If a baby is born naturally, and there are complications, and those complications would have been avoided if the delivery were a C-section, then that doctor will be sued out of existence (and probably take a big chunk of the hospital with him.) And it doesn't even have to be the mother filing suit--any lawyer will be able to weigh in on the case!

So at the slightest twitch, the most minute delay of contraction, the smallest pause in the baby's heart rate, it's off to the OR. Yes, the C-section might introduce problems of its own, but those are considered 'normal' risks, rather than 'avoidable' risks.

Also, there's the fact that obstetrical treatment focuses on the child, and not the mother. The mother's wishes are irrelevant--she is an incubator. If something would make the child's experience slightly easier, then that happens, regardless of what the mother wants or needs or can handle. Which, again, leads us to a preference for C-section whenever possible--it's much less traumatic for the child, and in the delivery room that's the only thing anyone cares about.

Why does Cuba have a better rate? Well, let's see the statistics. If the statistics are cherry-picked, then there's your answer. Say, for example, the statistics only apply to hospital deliveries, which is the standard for America. Is it the standard for Cuba? If the high-risk deliveries happen outside of hospitals, then you'd get "better" statistics...

Sort of like all those people who only look at low-risk deliveries and pronounce home birthing to be "just as safe" as hospital births. Sure, but you can't just look at a part of the statistics! You have to look at all births, including high-risk births. Now the picture doesn't look so rosy.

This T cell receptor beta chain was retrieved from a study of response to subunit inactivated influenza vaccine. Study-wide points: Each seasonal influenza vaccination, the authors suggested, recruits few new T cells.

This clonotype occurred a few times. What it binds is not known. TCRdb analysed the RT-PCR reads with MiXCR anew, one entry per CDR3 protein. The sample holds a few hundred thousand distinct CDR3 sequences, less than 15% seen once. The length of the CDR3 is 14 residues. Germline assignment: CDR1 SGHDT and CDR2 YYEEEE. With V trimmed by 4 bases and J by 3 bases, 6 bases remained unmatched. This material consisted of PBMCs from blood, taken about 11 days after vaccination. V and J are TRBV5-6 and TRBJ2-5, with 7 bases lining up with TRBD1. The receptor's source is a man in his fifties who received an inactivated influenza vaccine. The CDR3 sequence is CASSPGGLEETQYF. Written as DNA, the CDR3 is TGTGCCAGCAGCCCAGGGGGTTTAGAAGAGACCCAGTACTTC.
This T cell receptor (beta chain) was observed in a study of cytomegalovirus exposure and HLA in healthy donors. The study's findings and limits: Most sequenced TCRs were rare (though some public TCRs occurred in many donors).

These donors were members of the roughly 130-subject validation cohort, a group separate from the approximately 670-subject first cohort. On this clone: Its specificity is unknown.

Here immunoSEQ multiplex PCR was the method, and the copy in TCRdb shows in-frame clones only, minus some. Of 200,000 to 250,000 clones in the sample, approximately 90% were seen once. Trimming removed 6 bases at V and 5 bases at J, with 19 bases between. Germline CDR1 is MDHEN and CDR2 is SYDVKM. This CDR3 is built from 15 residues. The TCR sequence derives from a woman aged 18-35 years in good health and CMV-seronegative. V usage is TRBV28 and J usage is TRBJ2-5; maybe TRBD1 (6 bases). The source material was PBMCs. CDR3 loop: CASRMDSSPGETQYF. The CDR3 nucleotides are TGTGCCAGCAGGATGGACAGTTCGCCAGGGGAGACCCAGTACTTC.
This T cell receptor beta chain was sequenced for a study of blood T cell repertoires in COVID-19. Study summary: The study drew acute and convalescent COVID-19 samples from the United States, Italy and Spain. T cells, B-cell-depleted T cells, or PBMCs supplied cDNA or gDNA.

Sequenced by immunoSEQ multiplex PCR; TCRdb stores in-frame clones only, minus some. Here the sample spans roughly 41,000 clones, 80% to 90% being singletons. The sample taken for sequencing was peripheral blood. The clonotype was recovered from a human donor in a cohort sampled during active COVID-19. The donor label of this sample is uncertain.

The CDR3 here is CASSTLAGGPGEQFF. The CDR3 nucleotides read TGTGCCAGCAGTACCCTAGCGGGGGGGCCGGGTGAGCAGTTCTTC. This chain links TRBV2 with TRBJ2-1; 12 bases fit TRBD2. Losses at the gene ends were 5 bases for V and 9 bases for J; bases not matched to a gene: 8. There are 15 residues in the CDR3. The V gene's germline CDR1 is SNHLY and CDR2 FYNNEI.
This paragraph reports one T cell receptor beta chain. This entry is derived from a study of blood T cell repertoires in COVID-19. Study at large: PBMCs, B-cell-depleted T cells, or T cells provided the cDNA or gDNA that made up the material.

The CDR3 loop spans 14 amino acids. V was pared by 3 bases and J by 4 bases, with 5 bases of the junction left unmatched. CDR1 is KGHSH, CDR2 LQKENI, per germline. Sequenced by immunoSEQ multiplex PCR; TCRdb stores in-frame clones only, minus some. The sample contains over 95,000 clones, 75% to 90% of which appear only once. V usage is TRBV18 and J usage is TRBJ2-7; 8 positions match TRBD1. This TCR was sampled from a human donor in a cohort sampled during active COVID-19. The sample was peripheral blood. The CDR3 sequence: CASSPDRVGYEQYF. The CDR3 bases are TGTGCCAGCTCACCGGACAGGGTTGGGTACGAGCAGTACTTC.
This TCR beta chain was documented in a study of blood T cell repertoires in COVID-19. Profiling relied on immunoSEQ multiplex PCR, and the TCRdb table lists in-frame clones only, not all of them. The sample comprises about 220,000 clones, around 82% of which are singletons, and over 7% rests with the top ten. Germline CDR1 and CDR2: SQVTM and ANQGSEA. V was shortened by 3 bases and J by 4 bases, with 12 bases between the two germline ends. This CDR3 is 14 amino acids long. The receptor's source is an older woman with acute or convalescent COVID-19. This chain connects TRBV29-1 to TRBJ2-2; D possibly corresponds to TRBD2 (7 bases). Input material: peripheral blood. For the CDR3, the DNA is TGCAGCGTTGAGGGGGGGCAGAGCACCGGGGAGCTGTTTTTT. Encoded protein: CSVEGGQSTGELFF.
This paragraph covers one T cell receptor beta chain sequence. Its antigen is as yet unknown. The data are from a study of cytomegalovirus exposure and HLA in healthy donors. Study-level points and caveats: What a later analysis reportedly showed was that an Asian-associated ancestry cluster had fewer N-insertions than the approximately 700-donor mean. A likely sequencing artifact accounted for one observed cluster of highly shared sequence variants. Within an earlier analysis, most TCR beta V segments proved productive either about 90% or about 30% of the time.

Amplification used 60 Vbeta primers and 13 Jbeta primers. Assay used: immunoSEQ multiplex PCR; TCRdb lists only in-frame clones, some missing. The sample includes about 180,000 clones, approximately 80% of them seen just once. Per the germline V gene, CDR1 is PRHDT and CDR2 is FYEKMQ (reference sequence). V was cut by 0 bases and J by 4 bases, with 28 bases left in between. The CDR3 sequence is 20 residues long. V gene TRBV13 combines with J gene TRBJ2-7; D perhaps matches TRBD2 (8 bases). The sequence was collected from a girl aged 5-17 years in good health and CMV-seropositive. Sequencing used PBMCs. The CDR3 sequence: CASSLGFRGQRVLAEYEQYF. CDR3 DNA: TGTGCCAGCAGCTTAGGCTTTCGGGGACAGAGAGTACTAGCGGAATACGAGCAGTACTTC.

Jennifer said...

Halojonesfan: I don't think anyone is advocating for home births in high risk situations. Given that, it doesn't make sense to lump high risk statistics in.

They wouldn't really figure in to the home birth numbers and they would drag down the hospital numbers. So, yes the picture would look less rosy - for hospital births. But it wouldn't be a fair comparison.

elfanie said...

Sort of like all those people who only look at low-risk deliveries and pronounce home birthing to be "just as safe" as hospital births. Sure, but you can't just look at a part of the statistics! You have to look at all births, including high-risk births. Now the picture doesn't look so rosy.



However....we aren't comparing apples to oranges when looking at homebirths and hospital births...which is what looking at ALL births would do.

We compare apples to apples....low risk moms at home vs. low risk moms at hospitals.

If we were to include high risk mothers, then hospital stats would PLUMMET and homebirths would look EVER so rosy! (because high risk births aren't being done at home)

HaloJonesFan said...

The assertion of home-birth people is not so much that low-risk deliveries could happen at home, as it is that ALL delieries SHOULD happen at home. If we could determine beforehand which births would and which births would not require intervention, then obviously home-birthing would be more acceptable. Is anyone saying that we can do this?

Perhaps I was wrong when I said "high-risk". I should have been saying "with complications". Regardless, you can't just ignore statistics that you don't like. I could just as easily set up a study that shows home-birthing as insanely dangerous, by looking at the outcomes of only high-risk births.

Jennifer said...

Halojonesfan: I don't think I've ever heard "home-birth people" advocate that every birth should happen at home. That's a really irresponsible position.

The studies quoted in this thread do not exclude births that had complications. They exclude high-risk pregnancies. Very very very very few women with high-risk pregnancies attempt a home birth. Thus, those numbers skew the hospital statistics and don't affect the home birth statistics. That's why they are excluded.

It is not a case of "ignoring statistics you don't like". Nor is it impossible to identify which pregnancies are likely to lead to complications in birth.

faith gibson said...

If the statistics are cherry-picked, then there's your answer….. Now the picture doesn't look so rosy.HaloJonesFans post: